Archbishop Lori’s comments on voting for a politician who supports intrinsic evils have created quite a stir. He stated:
For Catholic voters in November, Lori advises, “The question to ask is this: Are any of the candidates of either party, or independents, standing for something that is intrinsically evil, evil no matter what the circumstances? If that’s the case, a Catholic, regardless of his party affiliation, shouldn’t be voting for such a person.”
Three thoughts on this matter. First, that means that it was unacceptable for Catholics to vote for John McCain, since he supported embryonic stem-cell research. And for that matter, Romney has said that he supports abortion in situations of rape and incest. That is an intrinsic evil. He has also been unclear on torture. So it seems that we cannot vote for him, according to this logic. But this seems not to be the case according to then Cardinal Ratzinger’s memorandum in 2004 to Cardinal McCarrick:
“A Catholic would be guilty of formal cooperation in evil, and so unworthy to present himself for holy Communion, if he were to deliberately vote for a candidate precisely because of the candidate’s permissive stand on abortion and/or euthanasia…When a Catholic does not share a candidate’s stand in favor of abortion and/or euthanasia, but votes for that candidate for other reasons, it is considered remote material cooperation, which can be permitted in the presence of proportionate reasons.”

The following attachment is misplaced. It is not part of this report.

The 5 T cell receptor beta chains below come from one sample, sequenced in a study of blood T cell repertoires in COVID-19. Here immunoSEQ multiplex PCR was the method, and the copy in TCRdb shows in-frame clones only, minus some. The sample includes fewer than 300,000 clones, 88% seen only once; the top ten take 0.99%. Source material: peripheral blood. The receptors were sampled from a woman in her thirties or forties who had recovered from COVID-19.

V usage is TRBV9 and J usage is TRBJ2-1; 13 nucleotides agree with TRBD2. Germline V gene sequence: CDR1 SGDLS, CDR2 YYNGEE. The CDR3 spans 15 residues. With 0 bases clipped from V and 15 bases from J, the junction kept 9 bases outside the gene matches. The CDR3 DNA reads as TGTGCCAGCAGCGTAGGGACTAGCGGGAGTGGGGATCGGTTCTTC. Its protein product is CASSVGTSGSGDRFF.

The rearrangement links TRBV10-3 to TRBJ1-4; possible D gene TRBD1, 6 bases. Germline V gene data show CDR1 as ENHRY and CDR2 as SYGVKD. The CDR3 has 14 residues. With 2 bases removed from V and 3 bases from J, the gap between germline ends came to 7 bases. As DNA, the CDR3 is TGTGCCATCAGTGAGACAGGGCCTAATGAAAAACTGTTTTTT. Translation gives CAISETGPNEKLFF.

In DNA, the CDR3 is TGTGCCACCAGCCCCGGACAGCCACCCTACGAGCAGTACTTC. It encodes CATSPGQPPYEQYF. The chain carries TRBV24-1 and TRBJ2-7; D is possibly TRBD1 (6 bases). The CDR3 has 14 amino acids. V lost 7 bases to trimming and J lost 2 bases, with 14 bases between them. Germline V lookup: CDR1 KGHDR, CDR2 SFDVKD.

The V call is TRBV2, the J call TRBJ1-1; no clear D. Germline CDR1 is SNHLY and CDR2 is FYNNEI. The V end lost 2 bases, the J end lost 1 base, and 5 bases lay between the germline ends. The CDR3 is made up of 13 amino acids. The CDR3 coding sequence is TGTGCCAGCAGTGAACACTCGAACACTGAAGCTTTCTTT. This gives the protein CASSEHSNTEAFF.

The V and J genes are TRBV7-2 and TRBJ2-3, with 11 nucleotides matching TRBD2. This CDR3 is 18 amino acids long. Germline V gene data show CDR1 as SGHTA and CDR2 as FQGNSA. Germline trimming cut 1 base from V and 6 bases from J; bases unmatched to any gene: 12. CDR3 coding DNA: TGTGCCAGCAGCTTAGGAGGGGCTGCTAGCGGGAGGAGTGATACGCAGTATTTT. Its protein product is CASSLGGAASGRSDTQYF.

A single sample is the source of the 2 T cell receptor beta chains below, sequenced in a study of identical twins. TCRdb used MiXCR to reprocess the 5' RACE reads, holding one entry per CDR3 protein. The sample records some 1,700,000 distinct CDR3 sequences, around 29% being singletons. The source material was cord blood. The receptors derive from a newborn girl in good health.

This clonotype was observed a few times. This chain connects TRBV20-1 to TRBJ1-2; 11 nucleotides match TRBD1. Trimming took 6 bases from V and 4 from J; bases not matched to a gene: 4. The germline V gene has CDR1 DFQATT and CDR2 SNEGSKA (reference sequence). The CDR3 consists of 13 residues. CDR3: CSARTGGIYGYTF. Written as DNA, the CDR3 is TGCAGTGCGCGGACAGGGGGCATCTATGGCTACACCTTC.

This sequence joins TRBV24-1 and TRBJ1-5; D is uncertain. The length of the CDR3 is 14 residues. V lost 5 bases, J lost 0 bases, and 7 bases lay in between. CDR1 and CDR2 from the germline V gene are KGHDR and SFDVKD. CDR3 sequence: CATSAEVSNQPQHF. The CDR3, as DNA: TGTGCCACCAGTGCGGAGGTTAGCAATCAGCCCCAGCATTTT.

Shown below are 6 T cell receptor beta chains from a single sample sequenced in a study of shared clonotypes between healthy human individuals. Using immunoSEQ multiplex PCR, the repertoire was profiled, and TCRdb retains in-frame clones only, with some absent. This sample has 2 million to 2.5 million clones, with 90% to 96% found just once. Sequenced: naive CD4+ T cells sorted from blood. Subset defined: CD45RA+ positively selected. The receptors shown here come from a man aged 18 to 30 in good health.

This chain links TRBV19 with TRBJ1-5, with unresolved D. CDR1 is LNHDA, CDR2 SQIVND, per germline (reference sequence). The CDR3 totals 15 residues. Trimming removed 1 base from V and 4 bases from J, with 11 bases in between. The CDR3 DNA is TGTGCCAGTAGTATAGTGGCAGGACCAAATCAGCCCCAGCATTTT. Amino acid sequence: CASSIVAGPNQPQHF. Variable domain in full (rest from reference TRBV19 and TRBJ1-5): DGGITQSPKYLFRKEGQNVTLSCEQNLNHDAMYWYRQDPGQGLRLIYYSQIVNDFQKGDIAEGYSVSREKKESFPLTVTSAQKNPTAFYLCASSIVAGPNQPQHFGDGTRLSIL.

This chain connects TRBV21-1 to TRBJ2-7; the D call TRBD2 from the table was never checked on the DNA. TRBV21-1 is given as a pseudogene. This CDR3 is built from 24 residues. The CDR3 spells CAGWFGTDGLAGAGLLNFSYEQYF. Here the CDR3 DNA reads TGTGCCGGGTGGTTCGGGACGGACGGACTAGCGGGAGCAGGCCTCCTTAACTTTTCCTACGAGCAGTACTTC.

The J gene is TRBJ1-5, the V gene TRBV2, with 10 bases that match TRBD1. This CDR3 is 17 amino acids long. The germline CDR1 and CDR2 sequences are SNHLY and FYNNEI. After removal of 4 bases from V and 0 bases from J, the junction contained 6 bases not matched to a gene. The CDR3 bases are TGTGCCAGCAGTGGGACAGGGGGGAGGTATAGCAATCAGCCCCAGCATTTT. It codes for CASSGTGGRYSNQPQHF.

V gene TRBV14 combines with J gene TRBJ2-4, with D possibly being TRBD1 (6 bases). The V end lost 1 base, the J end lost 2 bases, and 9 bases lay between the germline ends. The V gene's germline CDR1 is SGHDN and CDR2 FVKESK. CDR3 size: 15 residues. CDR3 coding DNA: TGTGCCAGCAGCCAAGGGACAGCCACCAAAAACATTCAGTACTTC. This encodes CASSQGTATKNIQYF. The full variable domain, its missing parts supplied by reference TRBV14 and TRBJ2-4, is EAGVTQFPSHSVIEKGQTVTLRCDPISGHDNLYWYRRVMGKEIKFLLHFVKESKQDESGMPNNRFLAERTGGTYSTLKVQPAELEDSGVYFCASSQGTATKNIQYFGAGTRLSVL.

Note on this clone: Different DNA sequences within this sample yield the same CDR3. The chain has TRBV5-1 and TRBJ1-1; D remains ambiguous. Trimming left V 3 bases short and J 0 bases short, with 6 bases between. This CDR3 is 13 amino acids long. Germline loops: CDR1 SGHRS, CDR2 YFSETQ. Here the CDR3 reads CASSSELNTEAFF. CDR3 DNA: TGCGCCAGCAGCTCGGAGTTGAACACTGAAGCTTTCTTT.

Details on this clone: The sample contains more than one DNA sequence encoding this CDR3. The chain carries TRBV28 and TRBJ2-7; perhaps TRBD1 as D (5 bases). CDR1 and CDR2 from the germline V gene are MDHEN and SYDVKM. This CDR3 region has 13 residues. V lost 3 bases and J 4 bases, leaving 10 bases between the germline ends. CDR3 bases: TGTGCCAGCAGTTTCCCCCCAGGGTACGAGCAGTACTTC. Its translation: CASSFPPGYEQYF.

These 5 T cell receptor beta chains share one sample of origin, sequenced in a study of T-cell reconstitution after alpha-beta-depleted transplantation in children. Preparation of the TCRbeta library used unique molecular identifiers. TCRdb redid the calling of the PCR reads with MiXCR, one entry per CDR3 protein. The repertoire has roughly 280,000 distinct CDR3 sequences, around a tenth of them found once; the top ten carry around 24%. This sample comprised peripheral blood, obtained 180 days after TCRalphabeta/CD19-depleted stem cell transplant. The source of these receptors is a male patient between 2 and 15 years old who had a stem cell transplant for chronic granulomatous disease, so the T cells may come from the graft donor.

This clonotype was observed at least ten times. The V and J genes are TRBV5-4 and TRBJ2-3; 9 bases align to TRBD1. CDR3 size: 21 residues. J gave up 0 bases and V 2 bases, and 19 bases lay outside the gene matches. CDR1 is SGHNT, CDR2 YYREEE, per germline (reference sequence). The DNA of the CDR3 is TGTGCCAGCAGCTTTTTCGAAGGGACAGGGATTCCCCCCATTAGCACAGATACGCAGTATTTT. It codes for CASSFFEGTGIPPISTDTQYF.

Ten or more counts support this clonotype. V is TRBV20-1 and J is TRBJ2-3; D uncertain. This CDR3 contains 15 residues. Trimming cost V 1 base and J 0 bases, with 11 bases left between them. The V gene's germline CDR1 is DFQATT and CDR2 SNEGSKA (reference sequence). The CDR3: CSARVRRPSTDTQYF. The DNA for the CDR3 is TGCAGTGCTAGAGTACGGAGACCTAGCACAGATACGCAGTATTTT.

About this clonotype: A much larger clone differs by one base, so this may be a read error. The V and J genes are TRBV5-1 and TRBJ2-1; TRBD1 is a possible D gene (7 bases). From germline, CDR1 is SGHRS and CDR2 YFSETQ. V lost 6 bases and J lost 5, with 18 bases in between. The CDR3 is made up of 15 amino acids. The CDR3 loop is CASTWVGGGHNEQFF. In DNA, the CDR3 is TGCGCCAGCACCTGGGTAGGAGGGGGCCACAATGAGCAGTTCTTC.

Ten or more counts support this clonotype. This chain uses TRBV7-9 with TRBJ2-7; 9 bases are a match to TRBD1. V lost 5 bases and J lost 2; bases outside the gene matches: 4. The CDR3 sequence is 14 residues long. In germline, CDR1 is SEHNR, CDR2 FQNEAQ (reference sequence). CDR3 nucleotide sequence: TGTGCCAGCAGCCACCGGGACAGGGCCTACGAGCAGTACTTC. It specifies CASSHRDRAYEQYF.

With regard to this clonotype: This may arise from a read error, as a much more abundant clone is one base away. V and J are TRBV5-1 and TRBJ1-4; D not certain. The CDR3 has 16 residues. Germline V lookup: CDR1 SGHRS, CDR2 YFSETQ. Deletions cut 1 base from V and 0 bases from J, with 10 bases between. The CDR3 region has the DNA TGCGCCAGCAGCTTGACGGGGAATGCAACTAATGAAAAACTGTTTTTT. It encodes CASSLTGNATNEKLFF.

Second, one of the problems with using the category of intrinsic evil this way is that it conflates “intrinsic” with “grave social evil.” But things like lying, masturbation, and stealing candy are also intrinsic evils. Yet I would much rather support a politician whose only flaw was that he supported masturbation rather than a politician who did not support any intrinsic evils but advocated, for example, for the immediate rounding up and deportation of all illegal aliens, or supported the death penalty. Intrinsic simply refers to a kind of evil action. It does not correspond necessarily to the most grave of evil actions.
Finally, there seems to be a confusion that is going around concerning the issue of cooperation with evil. Back in 2004 Archbishop Chaput explained:
“Does our voting for someone make us responsible for what that person does as a legislator or as a judge?…And the answer is yes, because we are in some ways materially — we use the word “materially” — cooperating in that person’s activity because we’ve given [him or her] the platform to be elected.”
“Now, if the person does something wrong, are we responsible for that? Well, if we didn’t know they were going to something wrong, our participation is remote, but if we knew they were going to do something wrong and we approved of it, our responsibility would really be close, even if we knew they were going to do something wrong and we voted for them for another reason, we would still be responsible in some ways.”
“The standing is that if you know someone is going to do evil and you participate in that in some way, you are responsible. So it’s not…’if you vote this way, should you go to confession?’ The question is, ‘if you vote this way, are you cooperating in evil?’Now, if you know you are cooperating in evil, should you go to confession? The answer is yes.”
The problem with this analysis is that the Church actually allows for material cooperation. In situations of duress or for the sake of the common good, a person can vote for a person who holds opinions that they do not agree with, even on intrinsic evils, such as McCain’s position on ESCR. One may simply not vote for that person because they support such an evil. The question of approval that Chaput raises is actually a question of formal cooperation. So he seems to conflate the two. However, as long as one does not vote for a politician because of an evil position they hold, one may vote for them, as long as in one’s judgment, they are the better of the two options.